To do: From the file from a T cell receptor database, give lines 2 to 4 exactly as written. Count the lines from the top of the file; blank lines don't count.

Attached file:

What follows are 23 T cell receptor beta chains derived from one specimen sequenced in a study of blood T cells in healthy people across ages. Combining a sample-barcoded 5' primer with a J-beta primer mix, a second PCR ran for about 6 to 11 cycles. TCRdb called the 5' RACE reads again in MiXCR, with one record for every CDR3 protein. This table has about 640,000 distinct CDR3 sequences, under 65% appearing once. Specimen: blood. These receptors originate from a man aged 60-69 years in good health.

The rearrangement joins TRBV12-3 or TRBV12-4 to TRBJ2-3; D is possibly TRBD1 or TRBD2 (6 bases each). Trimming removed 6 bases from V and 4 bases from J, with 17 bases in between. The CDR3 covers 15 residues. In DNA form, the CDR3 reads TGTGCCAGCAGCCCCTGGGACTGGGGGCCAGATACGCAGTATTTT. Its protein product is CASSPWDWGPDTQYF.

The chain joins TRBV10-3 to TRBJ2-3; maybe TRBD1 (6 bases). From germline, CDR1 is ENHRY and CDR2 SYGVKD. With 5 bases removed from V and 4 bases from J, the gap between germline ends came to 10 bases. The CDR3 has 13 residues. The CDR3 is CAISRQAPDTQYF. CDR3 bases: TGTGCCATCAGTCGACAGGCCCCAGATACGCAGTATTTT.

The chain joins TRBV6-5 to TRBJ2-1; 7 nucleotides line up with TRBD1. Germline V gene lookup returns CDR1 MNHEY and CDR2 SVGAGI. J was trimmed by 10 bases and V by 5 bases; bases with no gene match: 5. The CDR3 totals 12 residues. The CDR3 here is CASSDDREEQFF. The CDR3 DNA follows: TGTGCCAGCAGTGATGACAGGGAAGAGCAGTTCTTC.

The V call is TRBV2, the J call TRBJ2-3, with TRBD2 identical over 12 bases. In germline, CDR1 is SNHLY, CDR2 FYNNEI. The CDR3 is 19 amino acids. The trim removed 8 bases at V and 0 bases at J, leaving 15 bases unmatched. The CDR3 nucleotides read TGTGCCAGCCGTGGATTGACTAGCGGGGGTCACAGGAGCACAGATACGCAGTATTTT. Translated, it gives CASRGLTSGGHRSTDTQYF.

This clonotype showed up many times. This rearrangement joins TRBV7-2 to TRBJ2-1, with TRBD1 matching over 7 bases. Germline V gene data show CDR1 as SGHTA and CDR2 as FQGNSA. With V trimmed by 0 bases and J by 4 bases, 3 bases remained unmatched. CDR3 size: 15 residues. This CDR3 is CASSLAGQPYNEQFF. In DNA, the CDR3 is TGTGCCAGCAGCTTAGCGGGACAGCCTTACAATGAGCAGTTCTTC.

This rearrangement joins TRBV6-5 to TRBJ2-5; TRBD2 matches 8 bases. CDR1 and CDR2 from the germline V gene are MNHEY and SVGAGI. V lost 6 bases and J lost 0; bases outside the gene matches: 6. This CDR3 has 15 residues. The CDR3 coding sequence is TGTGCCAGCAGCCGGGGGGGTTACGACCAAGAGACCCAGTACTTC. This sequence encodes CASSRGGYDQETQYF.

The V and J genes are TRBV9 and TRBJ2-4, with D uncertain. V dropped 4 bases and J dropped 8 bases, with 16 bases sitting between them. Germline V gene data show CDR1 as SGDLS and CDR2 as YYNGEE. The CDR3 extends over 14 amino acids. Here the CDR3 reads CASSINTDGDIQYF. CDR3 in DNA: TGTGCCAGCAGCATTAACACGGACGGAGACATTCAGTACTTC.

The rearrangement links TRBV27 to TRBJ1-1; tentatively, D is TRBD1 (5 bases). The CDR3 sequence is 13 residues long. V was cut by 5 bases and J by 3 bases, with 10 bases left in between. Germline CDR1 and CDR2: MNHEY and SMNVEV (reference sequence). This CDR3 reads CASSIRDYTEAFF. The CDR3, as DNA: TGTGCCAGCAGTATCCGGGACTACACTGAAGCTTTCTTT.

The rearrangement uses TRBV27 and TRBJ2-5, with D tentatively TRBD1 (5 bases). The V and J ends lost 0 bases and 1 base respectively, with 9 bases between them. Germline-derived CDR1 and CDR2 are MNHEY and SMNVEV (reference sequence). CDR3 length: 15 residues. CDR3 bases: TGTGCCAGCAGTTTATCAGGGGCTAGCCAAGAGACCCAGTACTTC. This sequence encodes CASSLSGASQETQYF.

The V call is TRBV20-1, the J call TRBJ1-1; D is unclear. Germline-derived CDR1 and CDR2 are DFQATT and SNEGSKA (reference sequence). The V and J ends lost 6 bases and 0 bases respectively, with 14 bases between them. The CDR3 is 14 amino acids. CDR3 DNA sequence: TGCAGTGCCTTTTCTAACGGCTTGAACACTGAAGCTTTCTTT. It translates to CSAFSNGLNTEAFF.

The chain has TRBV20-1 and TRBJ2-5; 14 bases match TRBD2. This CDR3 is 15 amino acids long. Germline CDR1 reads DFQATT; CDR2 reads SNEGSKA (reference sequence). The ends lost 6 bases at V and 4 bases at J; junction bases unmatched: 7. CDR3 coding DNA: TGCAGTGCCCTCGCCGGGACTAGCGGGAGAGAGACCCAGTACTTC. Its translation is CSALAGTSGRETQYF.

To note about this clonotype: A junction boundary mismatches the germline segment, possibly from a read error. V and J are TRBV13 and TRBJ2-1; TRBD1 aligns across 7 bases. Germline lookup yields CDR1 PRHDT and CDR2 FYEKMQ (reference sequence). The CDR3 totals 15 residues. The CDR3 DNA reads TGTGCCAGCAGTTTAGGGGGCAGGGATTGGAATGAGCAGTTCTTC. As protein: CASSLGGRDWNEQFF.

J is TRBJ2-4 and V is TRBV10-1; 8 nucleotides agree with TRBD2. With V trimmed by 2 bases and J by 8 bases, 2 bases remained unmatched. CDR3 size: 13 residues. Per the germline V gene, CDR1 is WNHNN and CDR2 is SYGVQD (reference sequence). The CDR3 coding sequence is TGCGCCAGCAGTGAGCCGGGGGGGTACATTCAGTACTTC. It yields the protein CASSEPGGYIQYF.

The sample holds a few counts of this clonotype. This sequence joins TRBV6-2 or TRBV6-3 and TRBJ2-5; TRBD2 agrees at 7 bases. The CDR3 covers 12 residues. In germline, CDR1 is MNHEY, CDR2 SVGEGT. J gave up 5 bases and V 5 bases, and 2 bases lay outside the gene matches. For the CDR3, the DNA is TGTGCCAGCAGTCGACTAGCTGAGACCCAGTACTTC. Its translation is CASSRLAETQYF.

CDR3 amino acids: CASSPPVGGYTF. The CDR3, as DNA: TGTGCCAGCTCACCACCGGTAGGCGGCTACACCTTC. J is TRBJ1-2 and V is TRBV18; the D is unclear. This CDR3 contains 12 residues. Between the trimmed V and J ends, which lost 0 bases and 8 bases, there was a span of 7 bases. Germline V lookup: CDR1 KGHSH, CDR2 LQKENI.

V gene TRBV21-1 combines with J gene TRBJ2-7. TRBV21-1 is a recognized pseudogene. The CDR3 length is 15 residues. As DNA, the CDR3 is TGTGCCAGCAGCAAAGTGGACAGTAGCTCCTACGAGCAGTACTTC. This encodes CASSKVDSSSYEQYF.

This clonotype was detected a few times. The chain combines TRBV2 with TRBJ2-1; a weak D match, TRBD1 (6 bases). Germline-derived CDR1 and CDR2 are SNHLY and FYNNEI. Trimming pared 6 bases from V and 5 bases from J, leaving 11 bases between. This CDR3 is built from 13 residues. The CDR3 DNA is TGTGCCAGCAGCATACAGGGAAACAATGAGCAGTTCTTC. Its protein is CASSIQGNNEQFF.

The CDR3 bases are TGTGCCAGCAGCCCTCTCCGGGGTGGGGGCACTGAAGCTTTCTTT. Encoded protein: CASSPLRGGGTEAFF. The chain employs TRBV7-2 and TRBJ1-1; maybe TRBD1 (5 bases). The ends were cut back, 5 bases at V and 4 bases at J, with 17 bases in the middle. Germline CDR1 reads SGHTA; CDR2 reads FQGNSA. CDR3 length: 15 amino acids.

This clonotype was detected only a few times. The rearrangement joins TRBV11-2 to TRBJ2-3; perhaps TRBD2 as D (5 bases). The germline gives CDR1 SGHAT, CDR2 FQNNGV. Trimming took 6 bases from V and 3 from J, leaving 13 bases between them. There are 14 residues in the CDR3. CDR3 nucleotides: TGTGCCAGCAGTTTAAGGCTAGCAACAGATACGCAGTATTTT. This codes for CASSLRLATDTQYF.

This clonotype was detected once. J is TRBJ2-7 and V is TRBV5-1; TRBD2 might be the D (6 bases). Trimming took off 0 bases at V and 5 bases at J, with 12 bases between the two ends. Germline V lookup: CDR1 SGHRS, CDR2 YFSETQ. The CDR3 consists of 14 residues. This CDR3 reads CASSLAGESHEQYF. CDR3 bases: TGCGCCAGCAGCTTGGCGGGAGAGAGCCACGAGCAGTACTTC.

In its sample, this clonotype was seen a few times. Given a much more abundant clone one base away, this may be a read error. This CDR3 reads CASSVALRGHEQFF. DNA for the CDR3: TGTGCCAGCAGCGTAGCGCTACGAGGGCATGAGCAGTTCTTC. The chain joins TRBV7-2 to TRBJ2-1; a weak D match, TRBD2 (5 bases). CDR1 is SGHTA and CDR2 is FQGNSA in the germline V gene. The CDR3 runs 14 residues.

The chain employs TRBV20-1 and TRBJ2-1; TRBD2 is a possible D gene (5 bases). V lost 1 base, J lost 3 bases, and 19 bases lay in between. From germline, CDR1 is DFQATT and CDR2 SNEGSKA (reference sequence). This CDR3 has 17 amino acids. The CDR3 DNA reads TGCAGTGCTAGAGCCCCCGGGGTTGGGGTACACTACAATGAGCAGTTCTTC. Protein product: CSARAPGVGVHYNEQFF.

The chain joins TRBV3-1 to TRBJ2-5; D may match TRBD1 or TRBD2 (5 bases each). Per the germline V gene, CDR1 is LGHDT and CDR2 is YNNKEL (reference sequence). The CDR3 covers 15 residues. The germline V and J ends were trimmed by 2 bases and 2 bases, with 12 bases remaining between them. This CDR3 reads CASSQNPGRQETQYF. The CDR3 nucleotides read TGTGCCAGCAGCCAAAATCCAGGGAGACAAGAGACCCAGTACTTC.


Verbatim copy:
The rearrangement joins TRBV12-3 or TRBV12-4 to TRBJ2-3; D is possibly TRBD1 or TRBD2 (6 bases each). Trimming removed 6 bases from V and 4 bases from J, with 17 bases in between. The CDR3 covers 15 residues. In DNA form, the CDR3 reads TGTGCCAGCAGCCCCTGGGACTGGGGGCCAGATACGCAGTATTTT. Its protein product is CASSPWDWGPDTQYF.

The chain joins TRBV10-3 to TRBJ2-3; maybe TRBD1 (6 bases). From germline, CDR1 is ENHRY and CDR2 SYGVKD. With 5 bases removed from V and 4 bases from J, the gap between germline ends came to 10 bases. The CDR3 has 13 residues. The CDR3 is CAISRQAPDTQYF. CDR3 bases: TGTGCCATCAGTCGACAGGCCCCAGATACGCAGTATTTT.

The chain joins TRBV6-5 to TRBJ2-1; 7 nucleotides line up with TRBD1. Germline V gene lookup returns CDR1 MNHEY and CDR2 SVGAGI. J was trimmed by 10 bases and V by 5 bases; bases with no gene match: 5. The CDR3 totals 12 residues. The CDR3 here is CASSDDREEQFF. The CDR3 DNA follows: TGTGCCAGCAGTGATGACAGGGAAGAGCAGTTCTTC.